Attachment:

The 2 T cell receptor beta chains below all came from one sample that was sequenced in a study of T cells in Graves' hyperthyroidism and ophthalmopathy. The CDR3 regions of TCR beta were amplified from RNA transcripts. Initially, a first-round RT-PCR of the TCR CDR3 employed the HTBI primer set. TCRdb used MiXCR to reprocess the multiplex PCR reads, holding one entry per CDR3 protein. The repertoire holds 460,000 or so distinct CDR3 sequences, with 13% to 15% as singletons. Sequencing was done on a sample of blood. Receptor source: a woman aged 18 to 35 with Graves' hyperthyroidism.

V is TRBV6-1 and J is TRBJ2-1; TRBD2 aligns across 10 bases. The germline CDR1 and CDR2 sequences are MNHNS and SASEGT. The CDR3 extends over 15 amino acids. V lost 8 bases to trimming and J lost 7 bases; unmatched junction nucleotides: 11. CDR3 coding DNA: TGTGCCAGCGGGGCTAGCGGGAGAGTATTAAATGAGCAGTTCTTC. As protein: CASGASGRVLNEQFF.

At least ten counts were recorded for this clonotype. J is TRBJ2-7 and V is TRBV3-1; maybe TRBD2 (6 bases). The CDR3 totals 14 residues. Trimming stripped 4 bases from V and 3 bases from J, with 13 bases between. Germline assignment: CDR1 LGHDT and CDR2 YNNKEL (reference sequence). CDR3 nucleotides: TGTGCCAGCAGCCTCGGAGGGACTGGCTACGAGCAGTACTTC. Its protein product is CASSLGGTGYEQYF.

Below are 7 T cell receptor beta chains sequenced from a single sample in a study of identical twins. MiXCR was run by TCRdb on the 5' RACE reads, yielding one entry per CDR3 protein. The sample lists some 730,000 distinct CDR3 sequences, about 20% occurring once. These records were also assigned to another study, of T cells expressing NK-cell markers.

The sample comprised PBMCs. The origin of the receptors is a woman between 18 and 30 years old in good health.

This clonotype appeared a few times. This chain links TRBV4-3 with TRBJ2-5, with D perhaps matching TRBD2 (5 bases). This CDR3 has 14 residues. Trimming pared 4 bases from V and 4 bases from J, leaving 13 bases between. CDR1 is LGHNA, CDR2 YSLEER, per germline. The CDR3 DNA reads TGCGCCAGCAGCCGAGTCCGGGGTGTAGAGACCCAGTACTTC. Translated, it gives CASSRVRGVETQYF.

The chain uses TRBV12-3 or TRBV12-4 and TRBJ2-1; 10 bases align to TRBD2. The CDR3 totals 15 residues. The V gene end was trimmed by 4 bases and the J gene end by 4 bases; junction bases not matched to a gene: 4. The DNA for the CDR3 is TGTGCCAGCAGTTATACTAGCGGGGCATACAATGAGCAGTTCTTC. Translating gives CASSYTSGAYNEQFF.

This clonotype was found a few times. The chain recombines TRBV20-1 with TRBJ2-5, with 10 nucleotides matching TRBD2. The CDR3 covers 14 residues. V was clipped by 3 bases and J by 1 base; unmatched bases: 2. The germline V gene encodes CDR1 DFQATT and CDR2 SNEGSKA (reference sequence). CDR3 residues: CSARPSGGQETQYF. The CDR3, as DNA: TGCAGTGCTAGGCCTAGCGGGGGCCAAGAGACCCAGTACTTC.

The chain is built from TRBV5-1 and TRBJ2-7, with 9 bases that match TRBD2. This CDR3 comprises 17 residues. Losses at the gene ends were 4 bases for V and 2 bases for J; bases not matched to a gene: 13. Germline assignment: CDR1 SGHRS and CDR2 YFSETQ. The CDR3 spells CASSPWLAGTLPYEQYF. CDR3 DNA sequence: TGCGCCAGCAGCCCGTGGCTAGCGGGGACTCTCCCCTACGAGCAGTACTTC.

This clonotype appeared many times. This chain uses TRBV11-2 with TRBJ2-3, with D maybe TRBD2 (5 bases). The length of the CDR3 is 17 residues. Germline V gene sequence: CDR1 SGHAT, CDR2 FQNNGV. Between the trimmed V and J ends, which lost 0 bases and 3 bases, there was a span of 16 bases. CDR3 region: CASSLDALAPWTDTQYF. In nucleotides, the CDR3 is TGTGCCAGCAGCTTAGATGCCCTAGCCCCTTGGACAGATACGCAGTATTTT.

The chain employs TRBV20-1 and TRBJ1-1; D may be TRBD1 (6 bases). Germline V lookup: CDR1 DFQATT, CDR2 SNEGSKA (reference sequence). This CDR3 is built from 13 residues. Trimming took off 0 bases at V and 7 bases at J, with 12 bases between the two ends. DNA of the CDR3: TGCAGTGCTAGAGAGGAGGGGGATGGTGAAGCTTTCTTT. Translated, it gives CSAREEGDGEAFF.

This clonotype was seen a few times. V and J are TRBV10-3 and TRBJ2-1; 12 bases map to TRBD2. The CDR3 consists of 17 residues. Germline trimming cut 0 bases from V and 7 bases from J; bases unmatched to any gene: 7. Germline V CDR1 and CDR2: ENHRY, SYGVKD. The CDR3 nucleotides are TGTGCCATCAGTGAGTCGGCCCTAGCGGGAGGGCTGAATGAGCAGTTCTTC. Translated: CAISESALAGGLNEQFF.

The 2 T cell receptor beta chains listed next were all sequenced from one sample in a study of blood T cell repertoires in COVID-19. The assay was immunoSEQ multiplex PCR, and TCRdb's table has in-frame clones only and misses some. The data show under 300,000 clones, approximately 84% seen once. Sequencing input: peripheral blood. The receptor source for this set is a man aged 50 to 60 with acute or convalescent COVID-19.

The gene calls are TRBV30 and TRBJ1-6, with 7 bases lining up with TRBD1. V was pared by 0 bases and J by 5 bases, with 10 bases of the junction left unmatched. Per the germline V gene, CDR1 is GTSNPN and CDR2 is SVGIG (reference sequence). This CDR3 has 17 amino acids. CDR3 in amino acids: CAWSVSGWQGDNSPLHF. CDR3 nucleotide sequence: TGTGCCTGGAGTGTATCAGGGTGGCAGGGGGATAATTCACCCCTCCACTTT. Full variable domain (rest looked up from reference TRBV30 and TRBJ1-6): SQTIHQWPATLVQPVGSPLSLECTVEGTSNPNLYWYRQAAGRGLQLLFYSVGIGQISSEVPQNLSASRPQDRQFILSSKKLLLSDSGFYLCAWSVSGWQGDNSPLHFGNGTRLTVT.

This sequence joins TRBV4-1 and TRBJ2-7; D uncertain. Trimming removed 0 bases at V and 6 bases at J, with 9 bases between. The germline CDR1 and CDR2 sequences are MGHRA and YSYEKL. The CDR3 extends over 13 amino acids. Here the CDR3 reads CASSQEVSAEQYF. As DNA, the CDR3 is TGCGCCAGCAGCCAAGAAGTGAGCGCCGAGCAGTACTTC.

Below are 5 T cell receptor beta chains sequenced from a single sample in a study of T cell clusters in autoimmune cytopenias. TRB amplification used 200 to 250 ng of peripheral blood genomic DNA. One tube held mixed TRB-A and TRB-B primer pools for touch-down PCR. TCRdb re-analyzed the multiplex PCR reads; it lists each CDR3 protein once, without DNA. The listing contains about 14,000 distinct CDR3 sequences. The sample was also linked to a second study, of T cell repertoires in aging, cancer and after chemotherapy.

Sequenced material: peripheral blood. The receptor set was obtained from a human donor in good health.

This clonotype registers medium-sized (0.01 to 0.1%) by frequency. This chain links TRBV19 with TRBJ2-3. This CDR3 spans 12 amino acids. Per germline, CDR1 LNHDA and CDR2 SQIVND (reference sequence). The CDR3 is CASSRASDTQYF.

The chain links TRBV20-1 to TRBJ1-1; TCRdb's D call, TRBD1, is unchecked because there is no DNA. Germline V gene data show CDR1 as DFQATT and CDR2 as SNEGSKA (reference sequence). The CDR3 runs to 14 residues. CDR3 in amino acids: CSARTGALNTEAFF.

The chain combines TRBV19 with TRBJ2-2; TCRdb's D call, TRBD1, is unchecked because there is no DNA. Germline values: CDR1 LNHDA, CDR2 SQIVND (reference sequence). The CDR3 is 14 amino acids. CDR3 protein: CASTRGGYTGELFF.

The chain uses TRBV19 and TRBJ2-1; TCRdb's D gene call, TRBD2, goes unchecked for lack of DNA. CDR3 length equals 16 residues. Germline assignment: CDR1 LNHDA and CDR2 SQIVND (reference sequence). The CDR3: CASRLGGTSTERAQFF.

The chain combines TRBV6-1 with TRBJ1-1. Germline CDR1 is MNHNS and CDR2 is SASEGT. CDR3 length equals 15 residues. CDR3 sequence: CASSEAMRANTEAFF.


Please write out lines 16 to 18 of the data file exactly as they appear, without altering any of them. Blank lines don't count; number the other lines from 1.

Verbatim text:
Below are 5 T cell receptor beta chains sequenced from a single sample in a study of T cell clusters in autoimmune cytopenias. TRB amplification used 200 to 250 ng of peripheral blood genomic DNA. One tube held mixed TRB-A and TRB-B primer pools for touch-down PCR. TCRdb re-analyzed the multiplex PCR reads; it lists each CDR3 protein once, without DNA. The listing contains about 14,000 distinct CDR3 sequences. The sample was also linked to a second study, of T cell repertoires in aging, cancer and after chemotherapy.

Sequenced material: peripheral blood. The receptor set was obtained from a human donor in good health.

This clonotype registers medium-sized (0.01 to 0.1%) by frequency. This chain links TRBV19 with TRBJ2-3. This CDR3 spans 12 amino acids. Per germline, CDR1 LNHDA and CDR2 SQIVND (reference sequence). The CDR3 is CASSRASDTQYF.